I was in the middle of writing a steamy sex scene toward the end of my novel and writing so fast my hand was cramping up. My two main characters were finally hooking up and the chemistry was sizzling. But then…I got stuck. I had to describe something that was, ahem, an intimate body part in a somewhat contorted position and I just didn’t have the words. I paused and started to think, but as I was thinking I could feel myself losing the magic of momentum. So, I pushed on as best I could, using horrible clumsy words that weren’t right at all, but knowing I needed to place priority on pinning down the emotions in the moment. I could come back later and fix everything else up.
A few days later I was writing the actual ending. I could see the grand finale in my mind. It took place at sunset as blazing red light streaked across the sky and my protagonist made the epic symbolic gesture that would change his entire life. I wrote and I wrote and I wrote…and got stuck. I tried not to look back but I couldn’t help it. I took one little peek at the sentences I had just written. My blazing sunset felt weak and ineffectual, and my protagonist’s epic gesture seemed a little lame, and well, actually, the way I described it, it seemed kind of downright stupid now.
In my head my story had looked like a gorgeous tapestry unrolling to show the rich and complex intricacies of life and the universe and truth and beauty.
Now, on paper, my story looked like a bunch of stick figures running around doing confusing things.
And, even though I’ve been through the process of writing a novel a few different times now, I went right back into the place I always go at this stage: utter despair.
Rationally, I knew that it was just a shitty first draft and that I could make it better. Logically, I knew that all writers go through this, it was perfectly normal. But emotionally, that didn’t help one bit. I felt like the manuscript I had just slaved away at for over a year totally sucked and that I had just thrown so much of my time and energy straight into a black hole.
So, if this is all totally normal and every writer can expect to go through it, what can we do about it?
#1 – Keep Pushing to the End, No Matter What
If you are in the middle of writing your first shitty draft and you’re feeling awful about it, like, consumed with waves of fear and self-doubt and questioning everything, DON’T stop to pick it apart. Just keep moving. Let the critical voices in your head babble on and just keep moving, one foot in front of the other, one word in front of the other, until the end. If you never finish your shitty first draft, you won’t have anything to work with and make better.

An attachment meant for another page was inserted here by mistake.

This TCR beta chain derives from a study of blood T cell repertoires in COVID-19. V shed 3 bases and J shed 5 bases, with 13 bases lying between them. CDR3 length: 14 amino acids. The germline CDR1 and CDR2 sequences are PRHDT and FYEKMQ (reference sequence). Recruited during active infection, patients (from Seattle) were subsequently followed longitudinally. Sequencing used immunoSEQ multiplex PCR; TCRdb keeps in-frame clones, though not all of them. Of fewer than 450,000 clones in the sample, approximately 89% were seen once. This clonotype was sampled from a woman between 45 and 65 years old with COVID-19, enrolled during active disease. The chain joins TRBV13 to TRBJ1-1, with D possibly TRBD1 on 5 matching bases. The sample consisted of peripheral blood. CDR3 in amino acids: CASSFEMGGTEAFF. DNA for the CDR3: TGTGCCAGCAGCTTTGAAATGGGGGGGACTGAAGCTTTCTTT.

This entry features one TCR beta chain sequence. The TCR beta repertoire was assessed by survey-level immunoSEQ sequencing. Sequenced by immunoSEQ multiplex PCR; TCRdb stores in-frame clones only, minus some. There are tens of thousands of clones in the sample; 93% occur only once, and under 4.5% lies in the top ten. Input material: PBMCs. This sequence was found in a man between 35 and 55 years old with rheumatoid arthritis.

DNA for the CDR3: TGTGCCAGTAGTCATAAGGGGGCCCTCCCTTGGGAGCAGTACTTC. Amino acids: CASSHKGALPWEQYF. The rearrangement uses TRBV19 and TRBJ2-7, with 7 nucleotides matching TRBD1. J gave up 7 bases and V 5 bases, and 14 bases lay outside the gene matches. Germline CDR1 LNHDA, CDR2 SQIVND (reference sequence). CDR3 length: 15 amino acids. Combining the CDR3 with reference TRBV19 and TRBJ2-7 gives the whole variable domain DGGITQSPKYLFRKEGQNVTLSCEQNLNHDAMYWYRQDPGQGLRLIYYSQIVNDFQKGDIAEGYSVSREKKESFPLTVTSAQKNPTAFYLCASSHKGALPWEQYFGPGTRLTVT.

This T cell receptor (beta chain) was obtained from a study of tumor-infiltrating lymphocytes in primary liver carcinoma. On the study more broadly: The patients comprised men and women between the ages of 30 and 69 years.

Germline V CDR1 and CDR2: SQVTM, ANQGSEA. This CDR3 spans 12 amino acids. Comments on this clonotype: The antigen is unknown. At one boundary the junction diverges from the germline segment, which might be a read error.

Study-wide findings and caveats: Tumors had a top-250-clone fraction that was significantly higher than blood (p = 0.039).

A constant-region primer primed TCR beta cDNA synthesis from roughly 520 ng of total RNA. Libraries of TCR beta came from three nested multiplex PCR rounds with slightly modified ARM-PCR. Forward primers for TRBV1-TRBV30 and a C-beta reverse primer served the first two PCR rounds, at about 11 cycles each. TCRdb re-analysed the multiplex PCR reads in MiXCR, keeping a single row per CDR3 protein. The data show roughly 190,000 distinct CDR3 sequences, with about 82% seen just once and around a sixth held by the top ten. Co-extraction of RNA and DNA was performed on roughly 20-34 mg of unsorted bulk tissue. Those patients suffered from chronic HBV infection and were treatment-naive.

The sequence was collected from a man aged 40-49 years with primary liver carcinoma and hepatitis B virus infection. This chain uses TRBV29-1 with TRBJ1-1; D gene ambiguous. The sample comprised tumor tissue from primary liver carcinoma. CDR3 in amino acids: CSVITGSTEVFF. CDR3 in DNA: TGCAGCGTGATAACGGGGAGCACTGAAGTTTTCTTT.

#2 – Detach from the Draft When Finished
Put it in a drawer or in a hidden file on your laptop. Put it anywhere, as long as it’s out of your sight for at least two weeks (and I really recommend a month or more). Go do something else. Distract yourself with anything new. Try to stop thinking about it and let it go, at least for a little while. You need the distance in order to gain perspective and stop obsessing, so that when you come back to it you can look at it with (somewhat) fresh eyes. The break will also give your brain a chance to put puzzle pieces together and help you solve story problems you couldn’t see your way out of before because you were just concentrating too damn hard on them.
#3 – Surrender to the Process
Look inside yourself and ask yourself honestly if you’ve done the best you could with this book. If the answer is yes, then surrender to what the book is and how it turned out to be, regardless of whether it met your preconceived expectations, or not. Accepting your book is the first step toward embracing your book—for what it actually is, not what you wish it could be. Much of the time, when we want our book to be something vastly different from what came out of us, we’re caught up in idealized notions of what our artistic output should look like. It is what it is. The sooner you accept that, the easier it is to move forward.
Most importantly, know that you can keep working on it. Nothing is set in stone and no part of a shitty first draft has to be shown to anyone before you’ve had a chance to polish it and make it better. If writers were ultimately judged on their shitty first drafts, then our world would be a lot poorer in stories. Even the writers who are literary giants to you still struggled and tore their hair out when working with a shitty first draft.
Keep pushing, keep working. It will get better. I can promise you that.
Lauren Sapala is the author of Firefly Magic: Heart Powered Marketing for Highly Sensitive Writers, a guide to help any HSP, INFJ, INFP, or introvert writer move past resistance to selling and marketing their work. She is also the author of The INFJ Writer, a writing guide made specifically for sensitive intuitive writers.